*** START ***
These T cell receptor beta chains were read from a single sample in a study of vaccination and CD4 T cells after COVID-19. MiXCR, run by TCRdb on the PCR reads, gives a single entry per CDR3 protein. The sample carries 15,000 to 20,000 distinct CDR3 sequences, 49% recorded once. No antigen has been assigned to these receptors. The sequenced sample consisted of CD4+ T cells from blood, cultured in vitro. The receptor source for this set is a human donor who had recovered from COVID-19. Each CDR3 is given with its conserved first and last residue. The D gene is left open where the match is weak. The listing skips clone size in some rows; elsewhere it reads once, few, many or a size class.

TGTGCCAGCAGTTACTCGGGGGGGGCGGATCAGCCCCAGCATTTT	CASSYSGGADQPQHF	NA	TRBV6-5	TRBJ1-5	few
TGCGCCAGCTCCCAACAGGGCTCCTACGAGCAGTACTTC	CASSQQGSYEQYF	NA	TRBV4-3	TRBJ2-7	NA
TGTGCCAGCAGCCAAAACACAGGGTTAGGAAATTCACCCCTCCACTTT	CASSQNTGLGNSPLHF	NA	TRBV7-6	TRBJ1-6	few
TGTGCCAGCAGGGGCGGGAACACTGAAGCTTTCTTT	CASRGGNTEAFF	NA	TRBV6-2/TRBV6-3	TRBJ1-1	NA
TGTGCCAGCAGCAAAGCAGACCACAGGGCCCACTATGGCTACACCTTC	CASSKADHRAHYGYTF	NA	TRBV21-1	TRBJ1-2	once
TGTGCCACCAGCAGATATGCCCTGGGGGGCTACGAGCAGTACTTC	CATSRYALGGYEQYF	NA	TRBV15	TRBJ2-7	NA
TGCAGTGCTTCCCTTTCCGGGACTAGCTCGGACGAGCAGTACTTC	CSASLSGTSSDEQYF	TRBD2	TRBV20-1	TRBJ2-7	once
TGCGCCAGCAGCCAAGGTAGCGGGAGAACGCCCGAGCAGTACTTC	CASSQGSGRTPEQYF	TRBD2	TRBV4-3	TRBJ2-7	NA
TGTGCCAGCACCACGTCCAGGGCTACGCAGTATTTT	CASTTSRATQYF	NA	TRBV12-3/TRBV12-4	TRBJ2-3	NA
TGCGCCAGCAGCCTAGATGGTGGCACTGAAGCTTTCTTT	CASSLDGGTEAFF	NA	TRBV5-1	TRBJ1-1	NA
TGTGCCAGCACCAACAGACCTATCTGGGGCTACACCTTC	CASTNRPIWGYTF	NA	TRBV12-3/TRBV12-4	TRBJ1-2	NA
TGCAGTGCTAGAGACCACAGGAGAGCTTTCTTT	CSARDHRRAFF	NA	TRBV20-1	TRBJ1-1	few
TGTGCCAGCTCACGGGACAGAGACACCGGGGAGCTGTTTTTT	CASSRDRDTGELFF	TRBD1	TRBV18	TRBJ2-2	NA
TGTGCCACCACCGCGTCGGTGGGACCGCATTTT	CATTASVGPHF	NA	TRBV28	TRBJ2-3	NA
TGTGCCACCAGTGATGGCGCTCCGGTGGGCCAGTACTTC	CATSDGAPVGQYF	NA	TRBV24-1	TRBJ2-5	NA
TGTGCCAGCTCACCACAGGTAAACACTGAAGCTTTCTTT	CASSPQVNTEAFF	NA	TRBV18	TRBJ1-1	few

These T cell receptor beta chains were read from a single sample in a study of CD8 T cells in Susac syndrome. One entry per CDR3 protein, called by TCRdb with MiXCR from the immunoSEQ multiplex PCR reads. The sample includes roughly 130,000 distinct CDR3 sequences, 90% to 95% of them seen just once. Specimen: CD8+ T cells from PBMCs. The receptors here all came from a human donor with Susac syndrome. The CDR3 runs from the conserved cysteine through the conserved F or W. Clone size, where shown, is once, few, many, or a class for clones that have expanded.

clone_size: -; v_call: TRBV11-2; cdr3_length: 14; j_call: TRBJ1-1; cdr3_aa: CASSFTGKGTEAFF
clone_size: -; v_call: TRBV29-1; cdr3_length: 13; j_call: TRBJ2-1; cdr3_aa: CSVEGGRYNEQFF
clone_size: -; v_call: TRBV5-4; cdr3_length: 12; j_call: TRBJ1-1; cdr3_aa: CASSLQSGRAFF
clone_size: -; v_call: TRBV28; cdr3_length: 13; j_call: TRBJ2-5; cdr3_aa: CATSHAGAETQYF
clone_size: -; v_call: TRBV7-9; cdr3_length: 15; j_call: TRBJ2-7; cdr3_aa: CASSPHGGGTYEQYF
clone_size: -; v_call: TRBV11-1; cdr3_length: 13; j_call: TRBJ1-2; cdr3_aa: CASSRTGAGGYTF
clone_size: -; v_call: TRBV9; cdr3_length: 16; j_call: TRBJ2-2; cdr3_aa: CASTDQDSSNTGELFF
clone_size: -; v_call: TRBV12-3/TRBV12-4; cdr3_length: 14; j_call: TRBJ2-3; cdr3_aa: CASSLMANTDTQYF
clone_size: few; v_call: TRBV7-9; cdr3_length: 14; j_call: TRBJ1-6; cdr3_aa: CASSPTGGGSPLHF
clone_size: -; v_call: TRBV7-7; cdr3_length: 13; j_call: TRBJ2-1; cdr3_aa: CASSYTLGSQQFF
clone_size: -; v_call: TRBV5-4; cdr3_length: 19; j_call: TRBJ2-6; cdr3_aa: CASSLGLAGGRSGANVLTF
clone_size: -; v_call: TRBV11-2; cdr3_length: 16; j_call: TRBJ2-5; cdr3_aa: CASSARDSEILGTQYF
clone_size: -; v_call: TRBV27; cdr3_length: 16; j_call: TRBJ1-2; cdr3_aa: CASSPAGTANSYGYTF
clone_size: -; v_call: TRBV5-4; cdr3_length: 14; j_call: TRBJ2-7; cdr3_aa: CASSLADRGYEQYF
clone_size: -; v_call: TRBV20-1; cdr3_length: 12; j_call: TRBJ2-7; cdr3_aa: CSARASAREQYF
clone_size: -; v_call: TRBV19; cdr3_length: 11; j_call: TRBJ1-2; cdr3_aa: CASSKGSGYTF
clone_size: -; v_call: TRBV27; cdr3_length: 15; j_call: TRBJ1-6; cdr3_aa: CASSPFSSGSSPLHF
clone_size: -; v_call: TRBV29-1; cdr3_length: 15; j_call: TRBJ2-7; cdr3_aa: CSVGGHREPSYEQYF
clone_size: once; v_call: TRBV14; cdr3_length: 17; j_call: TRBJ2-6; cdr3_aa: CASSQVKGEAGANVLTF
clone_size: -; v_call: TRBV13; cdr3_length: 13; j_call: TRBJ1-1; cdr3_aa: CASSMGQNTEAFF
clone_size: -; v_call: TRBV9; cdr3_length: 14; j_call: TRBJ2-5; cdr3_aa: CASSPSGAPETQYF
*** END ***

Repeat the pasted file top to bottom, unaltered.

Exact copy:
These T cell receptor beta chains were read from a single sample in a study of vaccination and CD4 T cells after COVID-19. MiXCR, run by TCRdb on the PCR reads, gives a single entry per CDR3 protein. The sample carries 15,000 to 20,000 distinct CDR3 sequences, 49% recorded once. No antigen has been assigned to these receptors. The sequenced sample consisted of CD4+ T cells from blood, cultured in vitro. The receptor source for this set is a human donor who had recovered from COVID-19. Each CDR3 is given with its conserved first and last residue. The D gene is left open where the match is weak. The listing skips clone size in some rows; elsewhere it reads once, few, many or a size class.

TGTGCCAGCAGTTACTCGGGGGGGGCGGATCAGCCCCAGCATTTT	CASSYSGGADQPQHF	NA	TRBV6-5	TRBJ1-5	few
TGCGCCAGCTCCCAACAGGGCTCCTACGAGCAGTACTTC	CASSQQGSYEQYF	NA	TRBV4-3	TRBJ2-7	NA
TGTGCCAGCAGCCAAAACACAGGGTTAGGAAATTCACCCCTCCACTTT	CASSQNTGLGNSPLHF	NA	TRBV7-6	TRBJ1-6	few
TGTGCCAGCAGGGGCGGGAACACTGAAGCTTTCTTT	CASRGGNTEAFF	NA	TRBV6-2/TRBV6-3	TRBJ1-1	NA
TGTGCCAGCAGCAAAGCAGACCACAGGGCCCACTATGGCTACACCTTC	CASSKADHRAHYGYTF	NA	TRBV21-1	TRBJ1-2	once
TGTGCCACCAGCAGATATGCCCTGGGGGGCTACGAGCAGTACTTC	CATSRYALGGYEQYF	NA	TRBV15	TRBJ2-7	NA
TGCAGTGCTTCCCTTTCCGGGACTAGCTCGGACGAGCAGTACTTC	CSASLSGTSSDEQYF	TRBD2	TRBV20-1	TRBJ2-7	once
TGCGCCAGCAGCCAAGGTAGCGGGAGAACGCCCGAGCAGTACTTC	CASSQGSGRTPEQYF	TRBD2	TRBV4-3	TRBJ2-7	NA
TGTGCCAGCACCACGTCCAGGGCTACGCAGTATTTT	CASTTSRATQYF	NA	TRBV12-3/TRBV12-4	TRBJ2-3	NA
TGCGCCAGCAGCCTAGATGGTGGCACTGAAGCTTTCTTT	CASSLDGGTEAFF	NA	TRBV5-1	TRBJ1-1	NA
TGTGCCAGCACCAACAGACCTATCTGGGGCTACACCTTC	CASTNRPIWGYTF	NA	TRBV12-3/TRBV12-4	TRBJ1-2	NA
TGCAGTGCTAGAGACCACAGGAGAGCTTTCTTT	CSARDHRRAFF	NA	TRBV20-1	TRBJ1-1	few
TGTGCCAGCTCACGGGACAGAGACACCGGGGAGCTGTTTTTT	CASSRDRDTGELFF	TRBD1	TRBV18	TRBJ2-2	NA
TGTGCCACCACCGCGTCGGTGGGACCGCATTTT	CATTASVGPHF	NA	TRBV28	TRBJ2-3	NA
TGTGCCACCAGTGATGGCGCTCCGGTGGGCCAGTACTTC	CATSDGAPVGQYF	NA	TRBV24-1	TRBJ2-5	NA
TGTGCCAGCTCACCACAGGTAAACACTGAAGCTTTCTTT	CASSPQVNTEAFF	NA	TRBV18	TRBJ1-1	few

These T cell receptor beta chains were read from a single sample in a study of CD8 T cells in Susac syndrome. One entry per CDR3 protein, called by TCRdb with MiXCR from the immunoSEQ multiplex PCR reads. The sample includes roughly 130,000 distinct CDR3 sequences, 90% to 95% of them seen just once. Specimen: CD8+ T cells from PBMCs. The receptors here all came from a human donor with Susac syndrome. The CDR3 runs from the conserved cysteine through the conserved F or W. Clone size, where shown, is once, few, many, or a class for clones that have expanded.

clone_size: -; v_call: TRBV11-2; cdr3_length: 14; j_call: TRBJ1-1; cdr3_aa: CASSFTGKGTEAFF
clone_size: -; v_call: TRBV29-1; cdr3_length: 13; j_call: TRBJ2-1; cdr3_aa: CSVEGGRYNEQFF
clone_size: -; v_call: TRBV5-4; cdr3_length: 12; j_call: TRBJ1-1; cdr3_aa: CASSLQSGRAFF
clone_size: -; v_call: TRBV28; cdr3_length: 13; j_call: TRBJ2-5; cdr3_aa: CATSHAGAETQYF
clone_size: -; v_call: TRBV7-9; cdr3_length: 15; j_call: TRBJ2-7; cdr3_aa: CASSPHGGGTYEQYF
clone_size: -; v_call: TRBV11-1; cdr3_length: 13; j_call: TRBJ1-2; cdr3_aa: CASSRTGAGGYTF
clone_size: -; v_call: TRBV9; cdr3_length: 16; j_call: TRBJ2-2; cdr3_aa: CASTDQDSSNTGELFF
clone_size: -; v_call: TRBV12-3/TRBV12-4; cdr3_length: 14; j_call: TRBJ2-3; cdr3_aa: CASSLMANTDTQYF
clone_size: few; v_call: TRBV7-9; cdr3_length: 14; j_call: TRBJ1-6; cdr3_aa: CASSPTGGGSPLHF
clone_size: -; v_call: TRBV7-7; cdr3_length: 13; j_call: TRBJ2-1; cdr3_aa: CASSYTLGSQQFF
clone_size: -; v_call: TRBV5-4; cdr3_length: 19; j_call: TRBJ2-6; cdr3_aa: CASSLGLAGGRSGANVLTF
clone_size: -; v_call: TRBV11-2; cdr3_length: 16; j_call: TRBJ2-5; cdr3_aa: CASSARDSEILGTQYF
clone_size: -; v_call: TRBV27; cdr3_length: 16; j_call: TRBJ1-2; cdr3_aa: CASSPAGTANSYGYTF
clone_size: -; v_call: TRBV5-4; cdr3_length: 14; j_call: TRBJ2-7; cdr3_aa: CASSLADRGYEQYF
clone_size: -; v_call: TRBV20-1; cdr3_length: 12; j_call: TRBJ2-7; cdr3_aa: CSARASAREQYF
clone_size: -; v_call: TRBV19; cdr3_length: 11; j_call: TRBJ1-2; cdr3_aa: CASSKGSGYTF
clone_size: -; v_call: TRBV27; cdr3_length: 15; j_call: TRBJ1-6; cdr3_aa: CASSPFSSGSSPLHF
clone_size: -; v_call: TRBV29-1; cdr3_length: 15; j_call: TRBJ2-7; cdr3_aa: CSVGGHREPSYEQYF
clone_size: once; v_call: TRBV14; cdr3_length: 17; j_call: TRBJ2-6; cdr3_aa: CASSQVKGEAGANVLTF
clone_size: -; v_call: TRBV13; cdr3_length: 13; j_call: TRBJ1-1; cdr3_aa: CASSMGQNTEAFF
clone_size: -; v_call: TRBV9; cdr3_length: 14; j_call: TRBJ2-5; cdr3_aa: CASSPSGAPETQYF